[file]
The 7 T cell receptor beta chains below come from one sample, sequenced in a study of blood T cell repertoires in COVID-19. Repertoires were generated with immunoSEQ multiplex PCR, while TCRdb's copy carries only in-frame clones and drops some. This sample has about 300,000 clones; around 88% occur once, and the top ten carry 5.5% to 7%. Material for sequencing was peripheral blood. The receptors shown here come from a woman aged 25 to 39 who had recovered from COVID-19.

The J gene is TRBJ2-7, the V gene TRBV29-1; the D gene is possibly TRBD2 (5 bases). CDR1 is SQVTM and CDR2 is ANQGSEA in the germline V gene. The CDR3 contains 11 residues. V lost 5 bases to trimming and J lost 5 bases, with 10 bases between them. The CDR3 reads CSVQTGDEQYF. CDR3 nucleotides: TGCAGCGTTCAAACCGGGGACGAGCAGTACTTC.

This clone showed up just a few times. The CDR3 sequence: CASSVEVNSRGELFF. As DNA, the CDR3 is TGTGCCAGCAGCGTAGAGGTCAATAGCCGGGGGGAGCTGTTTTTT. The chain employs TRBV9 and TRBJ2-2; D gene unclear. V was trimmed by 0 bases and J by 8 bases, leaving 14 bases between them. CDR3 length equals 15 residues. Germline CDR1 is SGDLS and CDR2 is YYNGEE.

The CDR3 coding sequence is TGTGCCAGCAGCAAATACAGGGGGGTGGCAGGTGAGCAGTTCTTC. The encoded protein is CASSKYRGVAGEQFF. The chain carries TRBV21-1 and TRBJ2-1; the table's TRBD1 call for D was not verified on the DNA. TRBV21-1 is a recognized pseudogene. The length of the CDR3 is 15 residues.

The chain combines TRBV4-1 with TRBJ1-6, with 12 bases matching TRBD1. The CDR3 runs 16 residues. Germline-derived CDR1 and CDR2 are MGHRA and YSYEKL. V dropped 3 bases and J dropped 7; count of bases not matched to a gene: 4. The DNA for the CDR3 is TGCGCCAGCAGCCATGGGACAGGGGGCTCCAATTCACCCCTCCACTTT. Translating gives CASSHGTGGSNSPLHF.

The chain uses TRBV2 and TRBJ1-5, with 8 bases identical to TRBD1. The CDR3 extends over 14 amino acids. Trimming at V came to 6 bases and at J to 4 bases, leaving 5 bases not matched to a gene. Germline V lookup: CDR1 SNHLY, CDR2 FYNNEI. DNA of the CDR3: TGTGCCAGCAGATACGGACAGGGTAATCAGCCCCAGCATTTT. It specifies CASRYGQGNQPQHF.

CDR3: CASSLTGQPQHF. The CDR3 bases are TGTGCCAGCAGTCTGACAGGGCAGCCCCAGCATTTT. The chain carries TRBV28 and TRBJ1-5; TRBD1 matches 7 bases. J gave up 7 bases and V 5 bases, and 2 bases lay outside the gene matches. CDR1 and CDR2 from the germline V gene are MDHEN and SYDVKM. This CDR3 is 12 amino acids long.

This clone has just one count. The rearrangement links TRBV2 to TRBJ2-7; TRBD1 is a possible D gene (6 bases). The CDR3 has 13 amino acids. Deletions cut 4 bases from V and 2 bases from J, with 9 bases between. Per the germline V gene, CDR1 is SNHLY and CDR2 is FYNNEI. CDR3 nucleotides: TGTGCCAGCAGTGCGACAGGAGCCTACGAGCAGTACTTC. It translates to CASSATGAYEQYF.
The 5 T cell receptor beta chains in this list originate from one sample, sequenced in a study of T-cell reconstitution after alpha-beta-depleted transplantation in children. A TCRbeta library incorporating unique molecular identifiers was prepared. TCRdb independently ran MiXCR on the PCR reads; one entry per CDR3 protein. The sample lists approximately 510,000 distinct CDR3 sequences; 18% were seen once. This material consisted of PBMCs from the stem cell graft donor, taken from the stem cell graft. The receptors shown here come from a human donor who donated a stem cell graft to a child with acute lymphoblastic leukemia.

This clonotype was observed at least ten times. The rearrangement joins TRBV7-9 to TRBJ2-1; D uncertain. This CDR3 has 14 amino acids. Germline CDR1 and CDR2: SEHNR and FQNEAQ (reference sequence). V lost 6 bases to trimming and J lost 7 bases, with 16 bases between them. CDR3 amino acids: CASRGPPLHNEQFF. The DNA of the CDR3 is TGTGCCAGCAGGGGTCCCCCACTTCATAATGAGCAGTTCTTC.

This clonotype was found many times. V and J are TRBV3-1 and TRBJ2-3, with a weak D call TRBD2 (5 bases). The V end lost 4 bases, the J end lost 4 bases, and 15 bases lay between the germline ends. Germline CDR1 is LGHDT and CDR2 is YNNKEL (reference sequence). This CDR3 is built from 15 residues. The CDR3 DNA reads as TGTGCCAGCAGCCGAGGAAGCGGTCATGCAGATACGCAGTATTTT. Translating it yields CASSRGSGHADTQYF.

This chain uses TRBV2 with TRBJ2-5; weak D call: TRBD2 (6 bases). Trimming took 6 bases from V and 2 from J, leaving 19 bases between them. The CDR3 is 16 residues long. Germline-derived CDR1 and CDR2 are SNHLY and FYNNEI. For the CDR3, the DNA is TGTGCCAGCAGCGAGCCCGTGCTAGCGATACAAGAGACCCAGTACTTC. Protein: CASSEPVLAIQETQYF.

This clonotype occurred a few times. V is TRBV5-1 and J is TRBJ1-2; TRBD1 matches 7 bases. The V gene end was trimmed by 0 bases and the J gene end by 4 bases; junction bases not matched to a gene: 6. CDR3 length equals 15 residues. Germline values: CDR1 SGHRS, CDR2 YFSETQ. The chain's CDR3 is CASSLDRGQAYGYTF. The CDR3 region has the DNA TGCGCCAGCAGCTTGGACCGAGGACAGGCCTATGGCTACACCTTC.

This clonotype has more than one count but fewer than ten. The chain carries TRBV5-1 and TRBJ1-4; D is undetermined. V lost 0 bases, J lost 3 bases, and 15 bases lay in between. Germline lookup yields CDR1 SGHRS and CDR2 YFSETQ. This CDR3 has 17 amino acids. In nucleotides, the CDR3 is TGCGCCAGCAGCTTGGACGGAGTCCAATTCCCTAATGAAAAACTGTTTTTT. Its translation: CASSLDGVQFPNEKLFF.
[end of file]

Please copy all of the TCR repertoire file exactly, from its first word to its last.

The 7 T cell receptor beta chains below come from one sample, sequenced in a study of blood T cell repertoires in COVID-19. Repertoires were generated with immunoSEQ multiplex PCR, while TCRdb's copy carries only in-frame clones and drops some. This sample has about 300,000 clones; around 88% occur once, and the top ten carry 5.5% to 7%. Material for sequencing was peripheral blood. The receptors shown here come from a woman aged 25 to 39 who had recovered from COVID-19.

The J gene is TRBJ2-7, the V gene TRBV29-1; the D gene is possibly TRBD2 (5 bases). CDR1 is SQVTM and CDR2 is ANQGSEA in the germline V gene. The CDR3 contains 11 residues. V lost 5 bases to trimming and J lost 5 bases, with 10 bases between them. The CDR3 reads CSVQTGDEQYF. CDR3 nucleotides: TGCAGCGTTCAAACCGGGGACGAGCAGTACTTC.

This clone showed up just a few times. The CDR3 sequence: CASSVEVNSRGELFF. As DNA, the CDR3 is TGTGCCAGCAGCGTAGAGGTCAATAGCCGGGGGGAGCTGTTTTTT. The chain employs TRBV9 and TRBJ2-2; D gene unclear. V was trimmed by 0 bases and J by 8 bases, leaving 14 bases between them. CDR3 length equals 15 residues. Germline CDR1 is SGDLS and CDR2 is YYNGEE.

The CDR3 coding sequence is TGTGCCAGCAGCAAATACAGGGGGGTGGCAGGTGAGCAGTTCTTC. The encoded protein is CASSKYRGVAGEQFF. The chain carries TRBV21-1 and TRBJ2-1; the table's TRBD1 call for D was not verified on the DNA. TRBV21-1 is a recognized pseudogene. The length of the CDR3 is 15 residues.

The chain combines TRBV4-1 with TRBJ1-6, with 12 bases matching TRBD1. The CDR3 runs 16 residues. Germline-derived CDR1 and CDR2 are MGHRA and YSYEKL. V dropped 3 bases and J dropped 7; count of bases not matched to a gene: 4. The DNA for the CDR3 is TGCGCCAGCAGCCATGGGACAGGGGGCTCCAATTCACCCCTCCACTTT. Translating gives CASSHGTGGSNSPLHF.

The chain uses TRBV2 and TRBJ1-5, with 8 bases identical to TRBD1. The CDR3 extends over 14 amino acids. Trimming at V came to 6 bases and at J to 4 bases, leaving 5 bases not matched to a gene. Germline V lookup: CDR1 SNHLY, CDR2 FYNNEI. DNA of the CDR3: TGTGCCAGCAGATACGGACAGGGTAATCAGCCCCAGCATTTT. It specifies CASRYGQGNQPQHF.

CDR3: CASSLTGQPQHF. The CDR3 bases are TGTGCCAGCAGTCTGACAGGGCAGCCCCAGCATTTT. The chain carries TRBV28 and TRBJ1-5; TRBD1 matches 7 bases. J gave up 7 bases and V 5 bases, and 2 bases lay outside the gene matches. CDR1 and CDR2 from the germline V gene are MDHEN and SYDVKM. This CDR3 is 12 amino acids long.

This clone has just one count. The rearrangement links TRBV2 to TRBJ2-7; TRBD1 is a possible D gene (6 bases). The CDR3 has 13 amino acids. Deletions cut 4 bases from V and 2 bases from J, with 9 bases between. Per the germline V gene, CDR1 is SNHLY and CDR2 is FYNNEI. CDR3 nucleotides: TGTGCCAGCAGTGCGACAGGAGCCTACGAGCAGTACTTC. It translates to CASSATGAYEQYF.
The 5 T cell receptor beta chains in this list originate from one sample, sequenced in a study of T-cell reconstitution after alpha-beta-depleted transplantation in children. A TCRbeta library incorporating unique molecular identifiers was prepared. TCRdb independently ran MiXCR on the PCR reads; one entry per CDR3 protein. The sample lists approximately 510,000 distinct CDR3 sequences; 18% were seen once. This material consisted of PBMCs from the stem cell graft donor, taken from the stem cell graft. The receptors shown here come from a human donor who donated a stem cell graft to a child with acute lymphoblastic leukemia.

This clonotype was observed at least ten times. The rearrangement joins TRBV7-9 to TRBJ2-1; D uncertain. This CDR3 has 14 amino acids. Germline CDR1 and CDR2: SEHNR and FQNEAQ (reference sequence). V lost 6 bases to trimming and J lost 7 bases, with 16 bases between them. CDR3 amino acids: CASRGPPLHNEQFF. The DNA of the CDR3 is TGTGCCAGCAGGGGTCCCCCACTTCATAATGAGCAGTTCTTC.

This clonotype was found many times. V and J are TRBV3-1 and TRBJ2-3, with a weak D call TRBD2 (5 bases). The V end lost 4 bases, the J end lost 4 bases, and 15 bases lay between the germline ends. Germline CDR1 is LGHDT and CDR2 is YNNKEL (reference sequence). This CDR3 is built from 15 residues. The CDR3 DNA reads as TGTGCCAGCAGCCGAGGAAGCGGTCATGCAGATACGCAGTATTTT. Translating it yields CASSRGSGHADTQYF.

This chain uses TRBV2 with TRBJ2-5; weak D call: TRBD2 (6 bases). Trimming took 6 bases from V and 2 from J, leaving 19 bases between them. The CDR3 is 16 residues long. Germline-derived CDR1 and CDR2 are SNHLY and FYNNEI. For the CDR3, the DNA is TGTGCCAGCAGCGAGCCCGTGCTAGCGATACAAGAGACCCAGTACTTC. Protein: CASSEPVLAIQETQYF.

This clonotype occurred a few times. V is TRBV5-1 and J is TRBJ1-2; TRBD1 matches 7 bases. The V gene end was trimmed by 0 bases and the J gene end by 4 bases; junction bases not matched to a gene: 6. CDR3 length equals 15 residues. Germline values: CDR1 SGHRS, CDR2 YFSETQ. The chain's CDR3 is CASSLDRGQAYGYTF. The CDR3 region has the DNA TGCGCCAGCAGCTTGGACCGAGGACAGGCCTATGGCTACACCTTC.

This clonotype has more than one count but fewer than ten. The chain carries TRBV5-1 and TRBJ1-4; D is undetermined. V lost 0 bases, J lost 3 bases, and 15 bases lay in between. Germline lookup yields CDR1 SGHRS and CDR2 YFSETQ. This CDR3 has 17 amino acids. In nucleotides, the CDR3 is TGCGCCAGCAGCTTGGACGGAGTCCAATTCCCTAATGAAAAACTGTTTTTT. Its translation: CASSLDGVQFPNEKLFF.